- Collect samples for polyomavirus-specific DNA probes from whole blood and/or cloacal swabs. If a single sample is used, pair blood and cloacal specimens.
Gross necropsy findings can include hepatosplenomegaly, ascites, pallor, as well as subcutaneous and subserosal hemorrhages. Histopathology can reveal large, intranuclear inclusion bodies in affected tissues as well as membranous glomerulopathy of the kidneys.
Definitive diagnosis relies upon viral isolation from infected tissues but this test is time-consuming and expensive. Polyomavirus particles can also be identified in tissues using electron microscopy or polymerase chain reaction (PCR) testing. Commonly sampled tissues include the spleen, liver, and kidney.
There is no treatment for avian polyomavirus. Immunostimulants such as interferon have been administered with variable success.
An inactivated vaccine against avian polyomavirus is commercially available (Psittimune ® APV, Biomune). The vaccine is rarely administered to birds housed singly or in small, closed collections, but instead is given subcutaneously to adult breeder birds. Adverse vaccine reactions can include scab formation at the subcutaneous injection site as well as vaccine site granuloma formation.
Vaccination should never be a replacement for good management and hygiene. Disinfectants effective against polyomavirus include stabilized chlorine dioxide and 0.525% sodium hypochlorite (Clorox). Chlorine bleach should not be used around birds because of the strong fumes and it should be rinsed well. Chlorhexidine reduces, but does not eliminate, the infectivity of avian polyomavirus.
Like most non-enveloped viruses, polyomavirus is environmentally stable and is probably introduced into aviaries through careless management techniques. Therefore a closed flock system and traffic control are also crucial in nurseries (Box 4).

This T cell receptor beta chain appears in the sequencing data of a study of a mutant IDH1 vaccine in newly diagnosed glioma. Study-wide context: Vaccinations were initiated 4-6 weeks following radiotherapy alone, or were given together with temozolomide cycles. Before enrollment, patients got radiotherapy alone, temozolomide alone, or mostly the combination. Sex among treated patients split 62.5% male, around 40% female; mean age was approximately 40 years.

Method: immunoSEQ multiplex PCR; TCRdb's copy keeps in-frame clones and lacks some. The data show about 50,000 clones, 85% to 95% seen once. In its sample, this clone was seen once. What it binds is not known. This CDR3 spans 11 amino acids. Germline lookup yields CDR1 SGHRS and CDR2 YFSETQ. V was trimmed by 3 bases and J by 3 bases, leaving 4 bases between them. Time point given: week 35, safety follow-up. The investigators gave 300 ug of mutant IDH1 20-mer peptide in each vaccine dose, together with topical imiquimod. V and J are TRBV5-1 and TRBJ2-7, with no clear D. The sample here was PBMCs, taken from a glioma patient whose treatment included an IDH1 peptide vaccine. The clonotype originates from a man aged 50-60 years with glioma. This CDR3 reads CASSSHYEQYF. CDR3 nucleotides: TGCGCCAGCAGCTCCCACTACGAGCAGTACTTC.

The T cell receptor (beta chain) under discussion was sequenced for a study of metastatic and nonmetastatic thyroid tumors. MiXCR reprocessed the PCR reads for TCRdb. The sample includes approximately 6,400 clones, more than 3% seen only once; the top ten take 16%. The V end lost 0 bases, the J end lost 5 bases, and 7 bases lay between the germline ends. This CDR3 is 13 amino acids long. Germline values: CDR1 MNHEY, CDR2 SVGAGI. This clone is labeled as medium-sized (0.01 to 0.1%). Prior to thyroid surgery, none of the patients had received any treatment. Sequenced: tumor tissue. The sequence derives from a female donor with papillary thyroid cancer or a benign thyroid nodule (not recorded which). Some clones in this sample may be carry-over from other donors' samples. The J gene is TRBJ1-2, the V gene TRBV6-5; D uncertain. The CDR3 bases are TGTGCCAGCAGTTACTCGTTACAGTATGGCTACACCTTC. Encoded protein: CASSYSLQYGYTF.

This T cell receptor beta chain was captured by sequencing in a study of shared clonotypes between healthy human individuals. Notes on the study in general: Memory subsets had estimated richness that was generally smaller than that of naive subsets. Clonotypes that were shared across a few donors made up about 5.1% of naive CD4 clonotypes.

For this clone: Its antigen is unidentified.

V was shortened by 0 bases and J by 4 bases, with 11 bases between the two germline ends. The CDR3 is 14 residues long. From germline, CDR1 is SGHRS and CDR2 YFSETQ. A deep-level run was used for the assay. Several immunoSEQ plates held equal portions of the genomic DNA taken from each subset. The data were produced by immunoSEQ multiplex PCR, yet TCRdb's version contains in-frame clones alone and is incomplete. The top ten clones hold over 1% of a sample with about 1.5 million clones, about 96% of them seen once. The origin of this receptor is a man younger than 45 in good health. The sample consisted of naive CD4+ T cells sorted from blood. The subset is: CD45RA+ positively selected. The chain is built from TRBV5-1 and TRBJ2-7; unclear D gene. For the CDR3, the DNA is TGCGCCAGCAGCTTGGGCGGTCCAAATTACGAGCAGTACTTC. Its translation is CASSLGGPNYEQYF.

|Box 4. Risk Factors Associated With APV Outbreaks|
|*When new adults are brought into a breeding situation, the DNA probe can be used to identify and isolate birds shedding virus.|
Since polyomavirus can be shed in crop secretions, non-budgerigar parent birds can transmit disease to their young during hand rearing. Therefore hand-feeding has also been used to break the cycle in some infected nurseries. This practice does carry the risk of transferring this infection to naive individuals.
Management in the face of an outbreak
The primary goal in the midst of an outbreak is to halt the movement of avian polyomavirus in the nursery by using “all in/all out” principles:
- DO NOT allow new chicks to enter the epicenter of the die-off.
- DO restrict traffic flow into and out of the nursery.
- DO stop air recirculation.
- DO introduce foot baths and clothes changing stations at the nursery’s entry.
- DO institute strict sanitation practices within the nursery and between nursery bins.
- DO NOT stir up dust or debris into the air.
- DO pay careful attention to hand-feeding protocols (since there is potential for transfer of APV).
- DO introduce new arrivals from the aviary into a biosecure nursery distant from the current nursery. DO tightly control all traffic into this new, secondary, biosecure area.
|APV Type 1||APV Type 2|
|Signalment||Budgerigar parakeet||Non-budgerigar psittacines|
|Transmission||Vertical or horizontal||Horizontal only|
|Clinical picture||VARIABLE clinical signs|
Latent infections common
|Susceptible species DIE
Peracute illness is sometimes observed: